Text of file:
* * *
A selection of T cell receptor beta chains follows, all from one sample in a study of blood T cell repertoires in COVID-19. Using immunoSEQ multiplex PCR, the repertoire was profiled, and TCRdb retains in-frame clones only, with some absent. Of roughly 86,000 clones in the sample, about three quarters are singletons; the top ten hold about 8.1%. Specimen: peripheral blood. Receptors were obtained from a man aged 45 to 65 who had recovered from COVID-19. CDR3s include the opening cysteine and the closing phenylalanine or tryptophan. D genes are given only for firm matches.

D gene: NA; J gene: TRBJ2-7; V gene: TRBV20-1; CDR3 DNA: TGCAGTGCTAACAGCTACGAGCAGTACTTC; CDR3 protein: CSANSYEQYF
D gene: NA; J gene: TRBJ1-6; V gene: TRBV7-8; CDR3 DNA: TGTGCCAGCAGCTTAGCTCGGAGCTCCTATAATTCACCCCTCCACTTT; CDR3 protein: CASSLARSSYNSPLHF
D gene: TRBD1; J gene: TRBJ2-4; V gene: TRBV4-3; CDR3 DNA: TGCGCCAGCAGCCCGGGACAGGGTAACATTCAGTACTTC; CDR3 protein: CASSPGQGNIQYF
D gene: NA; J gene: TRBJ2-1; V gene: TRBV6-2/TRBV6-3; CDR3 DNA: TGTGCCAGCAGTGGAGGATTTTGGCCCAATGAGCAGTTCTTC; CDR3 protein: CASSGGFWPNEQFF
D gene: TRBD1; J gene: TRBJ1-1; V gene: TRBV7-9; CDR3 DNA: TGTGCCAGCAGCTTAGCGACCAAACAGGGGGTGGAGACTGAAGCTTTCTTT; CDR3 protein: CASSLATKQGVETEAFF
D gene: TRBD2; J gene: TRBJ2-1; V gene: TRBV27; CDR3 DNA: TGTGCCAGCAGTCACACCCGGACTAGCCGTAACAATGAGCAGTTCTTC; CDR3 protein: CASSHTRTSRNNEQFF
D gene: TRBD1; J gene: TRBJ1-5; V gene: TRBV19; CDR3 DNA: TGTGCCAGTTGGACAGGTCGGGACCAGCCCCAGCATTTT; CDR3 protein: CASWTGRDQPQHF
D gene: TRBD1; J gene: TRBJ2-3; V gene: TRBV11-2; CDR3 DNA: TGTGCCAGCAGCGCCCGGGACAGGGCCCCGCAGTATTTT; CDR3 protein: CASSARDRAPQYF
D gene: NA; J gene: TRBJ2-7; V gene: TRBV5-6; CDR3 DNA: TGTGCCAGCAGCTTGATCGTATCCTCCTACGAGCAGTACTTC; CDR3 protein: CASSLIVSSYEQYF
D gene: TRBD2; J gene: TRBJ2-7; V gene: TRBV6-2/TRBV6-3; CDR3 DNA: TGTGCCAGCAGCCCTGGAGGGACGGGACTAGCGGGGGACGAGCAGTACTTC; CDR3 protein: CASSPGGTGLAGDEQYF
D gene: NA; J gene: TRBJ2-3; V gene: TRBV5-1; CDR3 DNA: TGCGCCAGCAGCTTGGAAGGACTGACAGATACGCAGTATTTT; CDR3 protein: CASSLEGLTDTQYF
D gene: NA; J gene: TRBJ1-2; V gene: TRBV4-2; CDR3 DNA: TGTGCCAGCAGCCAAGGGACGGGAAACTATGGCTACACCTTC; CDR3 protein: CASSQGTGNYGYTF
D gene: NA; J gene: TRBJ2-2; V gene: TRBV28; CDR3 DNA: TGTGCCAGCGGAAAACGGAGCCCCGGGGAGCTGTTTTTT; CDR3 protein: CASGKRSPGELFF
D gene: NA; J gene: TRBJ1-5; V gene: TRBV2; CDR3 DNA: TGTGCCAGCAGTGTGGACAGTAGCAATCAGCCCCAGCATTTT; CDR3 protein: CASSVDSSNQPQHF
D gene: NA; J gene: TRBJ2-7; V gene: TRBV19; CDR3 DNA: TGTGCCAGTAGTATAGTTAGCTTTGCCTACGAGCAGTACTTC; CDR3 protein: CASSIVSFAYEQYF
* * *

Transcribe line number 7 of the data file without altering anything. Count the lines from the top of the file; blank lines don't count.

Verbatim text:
D gene: TRBD2; J gene: TRBJ2-1; V gene: TRBV27; CDR3 DNA: TGTGCCAGCAGTCACACCCGGACTAGCCGTAACAATGAGCAGTTCTTC; CDR3 protein: CASSHTRTSRNNEQFF